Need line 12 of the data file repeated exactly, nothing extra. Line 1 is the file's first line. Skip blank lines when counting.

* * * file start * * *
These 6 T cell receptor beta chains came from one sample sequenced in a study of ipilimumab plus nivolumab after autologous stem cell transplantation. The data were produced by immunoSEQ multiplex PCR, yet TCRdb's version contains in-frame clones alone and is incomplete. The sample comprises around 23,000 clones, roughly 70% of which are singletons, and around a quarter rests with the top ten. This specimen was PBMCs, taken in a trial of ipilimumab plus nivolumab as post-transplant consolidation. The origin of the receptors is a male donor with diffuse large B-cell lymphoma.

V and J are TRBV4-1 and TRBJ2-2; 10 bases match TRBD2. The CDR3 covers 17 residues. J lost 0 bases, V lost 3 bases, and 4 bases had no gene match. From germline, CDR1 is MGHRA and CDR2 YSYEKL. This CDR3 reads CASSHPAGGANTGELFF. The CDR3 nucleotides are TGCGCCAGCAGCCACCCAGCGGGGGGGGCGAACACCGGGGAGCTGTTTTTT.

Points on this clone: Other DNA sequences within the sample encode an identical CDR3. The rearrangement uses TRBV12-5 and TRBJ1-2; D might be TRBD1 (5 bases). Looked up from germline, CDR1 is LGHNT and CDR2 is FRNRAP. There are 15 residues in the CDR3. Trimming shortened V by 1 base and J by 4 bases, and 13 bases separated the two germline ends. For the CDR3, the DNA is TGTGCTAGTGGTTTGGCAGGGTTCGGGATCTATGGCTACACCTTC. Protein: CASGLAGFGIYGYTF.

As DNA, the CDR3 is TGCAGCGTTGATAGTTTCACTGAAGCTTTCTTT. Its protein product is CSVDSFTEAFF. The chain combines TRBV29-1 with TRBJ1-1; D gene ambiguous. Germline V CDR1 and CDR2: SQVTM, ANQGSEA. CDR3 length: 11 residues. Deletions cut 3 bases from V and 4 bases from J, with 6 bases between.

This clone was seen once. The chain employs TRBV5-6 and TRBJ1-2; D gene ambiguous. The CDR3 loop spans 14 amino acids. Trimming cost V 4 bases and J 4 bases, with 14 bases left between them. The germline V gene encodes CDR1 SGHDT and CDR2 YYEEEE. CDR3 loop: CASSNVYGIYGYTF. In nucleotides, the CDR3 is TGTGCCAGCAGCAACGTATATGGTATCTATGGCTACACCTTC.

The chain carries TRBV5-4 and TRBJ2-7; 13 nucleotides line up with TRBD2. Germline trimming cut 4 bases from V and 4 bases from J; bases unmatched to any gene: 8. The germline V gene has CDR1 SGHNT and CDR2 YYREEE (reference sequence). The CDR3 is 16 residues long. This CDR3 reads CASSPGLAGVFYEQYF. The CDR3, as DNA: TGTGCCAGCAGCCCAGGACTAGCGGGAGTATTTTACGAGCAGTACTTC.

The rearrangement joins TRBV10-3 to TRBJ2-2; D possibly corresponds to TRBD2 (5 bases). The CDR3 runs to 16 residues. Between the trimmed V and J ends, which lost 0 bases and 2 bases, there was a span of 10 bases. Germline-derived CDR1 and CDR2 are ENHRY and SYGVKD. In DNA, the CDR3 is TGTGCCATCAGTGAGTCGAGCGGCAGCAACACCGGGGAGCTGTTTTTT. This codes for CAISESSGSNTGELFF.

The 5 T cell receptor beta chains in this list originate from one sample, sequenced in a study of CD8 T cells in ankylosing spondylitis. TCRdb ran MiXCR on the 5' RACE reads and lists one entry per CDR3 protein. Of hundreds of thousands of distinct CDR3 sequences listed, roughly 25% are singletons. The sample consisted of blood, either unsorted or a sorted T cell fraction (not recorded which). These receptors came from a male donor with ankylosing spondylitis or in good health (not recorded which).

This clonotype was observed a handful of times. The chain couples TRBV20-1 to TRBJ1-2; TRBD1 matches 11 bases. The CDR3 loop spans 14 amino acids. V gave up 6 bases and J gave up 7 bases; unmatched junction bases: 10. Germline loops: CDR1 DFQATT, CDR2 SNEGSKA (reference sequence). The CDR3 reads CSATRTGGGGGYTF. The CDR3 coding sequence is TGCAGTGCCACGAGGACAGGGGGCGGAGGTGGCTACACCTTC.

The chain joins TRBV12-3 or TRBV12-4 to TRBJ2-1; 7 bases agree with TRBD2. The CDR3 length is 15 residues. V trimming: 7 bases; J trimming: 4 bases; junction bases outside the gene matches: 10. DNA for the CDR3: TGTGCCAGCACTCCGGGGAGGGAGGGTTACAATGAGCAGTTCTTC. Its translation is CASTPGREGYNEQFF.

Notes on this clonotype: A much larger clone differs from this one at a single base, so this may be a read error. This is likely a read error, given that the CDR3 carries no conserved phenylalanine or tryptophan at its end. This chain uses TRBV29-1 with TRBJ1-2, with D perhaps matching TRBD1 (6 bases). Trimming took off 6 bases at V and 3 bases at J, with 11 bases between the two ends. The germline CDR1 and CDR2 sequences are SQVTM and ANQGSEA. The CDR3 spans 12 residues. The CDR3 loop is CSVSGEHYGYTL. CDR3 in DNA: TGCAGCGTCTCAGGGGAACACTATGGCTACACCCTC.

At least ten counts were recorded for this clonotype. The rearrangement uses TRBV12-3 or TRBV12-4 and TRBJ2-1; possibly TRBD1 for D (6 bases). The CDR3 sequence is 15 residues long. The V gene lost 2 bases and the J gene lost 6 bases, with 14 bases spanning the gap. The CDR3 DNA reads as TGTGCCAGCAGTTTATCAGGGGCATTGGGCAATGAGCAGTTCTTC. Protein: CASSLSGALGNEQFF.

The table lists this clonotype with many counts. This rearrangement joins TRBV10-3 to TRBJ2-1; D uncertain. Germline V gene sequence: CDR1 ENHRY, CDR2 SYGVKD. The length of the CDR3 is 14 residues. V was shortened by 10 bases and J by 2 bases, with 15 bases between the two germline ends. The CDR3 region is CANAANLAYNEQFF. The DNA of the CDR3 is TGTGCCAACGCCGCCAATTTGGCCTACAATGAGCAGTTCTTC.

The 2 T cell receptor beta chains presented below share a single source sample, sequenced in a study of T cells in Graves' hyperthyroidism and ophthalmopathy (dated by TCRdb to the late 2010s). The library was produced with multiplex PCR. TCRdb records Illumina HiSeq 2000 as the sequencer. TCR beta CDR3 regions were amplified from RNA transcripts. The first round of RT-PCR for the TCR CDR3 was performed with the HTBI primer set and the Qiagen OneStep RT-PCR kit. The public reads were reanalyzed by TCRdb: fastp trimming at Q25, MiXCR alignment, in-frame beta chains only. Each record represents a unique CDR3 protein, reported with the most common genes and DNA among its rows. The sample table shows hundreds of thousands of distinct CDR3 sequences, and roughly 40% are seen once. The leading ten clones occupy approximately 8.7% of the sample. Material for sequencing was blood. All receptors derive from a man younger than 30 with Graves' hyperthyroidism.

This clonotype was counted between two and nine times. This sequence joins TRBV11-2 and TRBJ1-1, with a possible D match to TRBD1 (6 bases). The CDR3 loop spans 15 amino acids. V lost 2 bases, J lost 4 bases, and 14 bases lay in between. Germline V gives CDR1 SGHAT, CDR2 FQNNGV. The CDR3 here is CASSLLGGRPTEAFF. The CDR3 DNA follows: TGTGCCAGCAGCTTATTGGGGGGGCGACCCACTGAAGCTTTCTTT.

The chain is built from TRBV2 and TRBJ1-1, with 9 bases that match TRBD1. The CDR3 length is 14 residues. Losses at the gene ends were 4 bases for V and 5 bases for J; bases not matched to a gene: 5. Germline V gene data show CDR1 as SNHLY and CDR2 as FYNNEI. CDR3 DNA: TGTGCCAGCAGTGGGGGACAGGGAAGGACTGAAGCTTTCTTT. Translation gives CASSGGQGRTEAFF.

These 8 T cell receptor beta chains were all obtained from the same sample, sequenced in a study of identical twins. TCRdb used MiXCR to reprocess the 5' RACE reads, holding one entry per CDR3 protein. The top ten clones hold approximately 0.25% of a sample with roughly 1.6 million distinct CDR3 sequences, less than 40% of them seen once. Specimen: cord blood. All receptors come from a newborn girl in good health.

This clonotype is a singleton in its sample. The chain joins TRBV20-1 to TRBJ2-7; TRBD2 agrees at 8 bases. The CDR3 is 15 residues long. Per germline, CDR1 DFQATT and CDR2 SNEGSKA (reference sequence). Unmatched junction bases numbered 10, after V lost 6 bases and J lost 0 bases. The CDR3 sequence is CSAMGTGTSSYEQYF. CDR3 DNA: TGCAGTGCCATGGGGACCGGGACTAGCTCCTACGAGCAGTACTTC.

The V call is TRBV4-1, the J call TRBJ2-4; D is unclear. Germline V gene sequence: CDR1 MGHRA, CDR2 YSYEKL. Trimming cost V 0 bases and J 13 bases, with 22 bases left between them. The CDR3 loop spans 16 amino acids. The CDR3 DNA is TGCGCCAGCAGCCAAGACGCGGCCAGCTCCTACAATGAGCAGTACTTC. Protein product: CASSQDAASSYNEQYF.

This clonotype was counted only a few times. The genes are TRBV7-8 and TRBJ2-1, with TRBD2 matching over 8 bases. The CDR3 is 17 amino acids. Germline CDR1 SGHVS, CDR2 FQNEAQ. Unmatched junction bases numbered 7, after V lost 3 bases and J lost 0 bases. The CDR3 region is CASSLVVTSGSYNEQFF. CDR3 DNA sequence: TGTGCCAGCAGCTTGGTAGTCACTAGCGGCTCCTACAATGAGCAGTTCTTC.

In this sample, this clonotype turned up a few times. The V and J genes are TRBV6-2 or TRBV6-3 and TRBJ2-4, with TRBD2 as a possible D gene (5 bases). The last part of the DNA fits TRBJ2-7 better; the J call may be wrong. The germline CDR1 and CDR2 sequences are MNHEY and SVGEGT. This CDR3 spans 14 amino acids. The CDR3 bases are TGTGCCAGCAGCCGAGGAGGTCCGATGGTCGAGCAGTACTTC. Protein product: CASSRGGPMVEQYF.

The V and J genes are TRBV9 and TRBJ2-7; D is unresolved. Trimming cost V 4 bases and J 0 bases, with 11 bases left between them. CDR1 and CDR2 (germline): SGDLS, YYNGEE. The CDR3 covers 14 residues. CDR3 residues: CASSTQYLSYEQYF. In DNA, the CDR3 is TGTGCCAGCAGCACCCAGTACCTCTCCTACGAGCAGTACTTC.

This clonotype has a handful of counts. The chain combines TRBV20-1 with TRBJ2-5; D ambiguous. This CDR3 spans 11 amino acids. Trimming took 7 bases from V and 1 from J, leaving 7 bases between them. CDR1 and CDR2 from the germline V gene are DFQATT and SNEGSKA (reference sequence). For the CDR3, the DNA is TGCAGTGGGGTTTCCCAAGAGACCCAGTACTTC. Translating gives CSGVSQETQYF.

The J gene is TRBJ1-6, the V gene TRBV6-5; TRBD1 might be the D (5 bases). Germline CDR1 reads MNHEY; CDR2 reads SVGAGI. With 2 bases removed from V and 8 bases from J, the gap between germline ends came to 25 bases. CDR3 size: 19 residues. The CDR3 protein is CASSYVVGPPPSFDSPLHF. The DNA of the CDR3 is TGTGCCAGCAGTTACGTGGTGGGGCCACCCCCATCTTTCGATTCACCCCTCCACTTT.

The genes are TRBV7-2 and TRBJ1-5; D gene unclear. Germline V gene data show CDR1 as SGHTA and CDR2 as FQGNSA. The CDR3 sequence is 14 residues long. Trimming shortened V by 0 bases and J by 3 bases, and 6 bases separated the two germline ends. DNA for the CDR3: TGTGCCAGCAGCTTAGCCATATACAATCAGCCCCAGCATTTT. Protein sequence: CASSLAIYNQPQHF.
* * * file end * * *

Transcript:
At least ten counts were recorded for this clonotype. The rearrangement uses TRBV12-3 or TRBV12-4 and TRBJ2-1; possibly TRBD1 for D (6 bases). The CDR3 sequence is 15 residues long. The V gene lost 2 bases and the J gene lost 6 bases, with 14 bases spanning the gap. The CDR3 DNA reads as TGTGCCAGCAGTTTATCAGGGGCATTGGGCAATGAGCAGTTCTTC. Protein: CASSLSGALGNEQFF.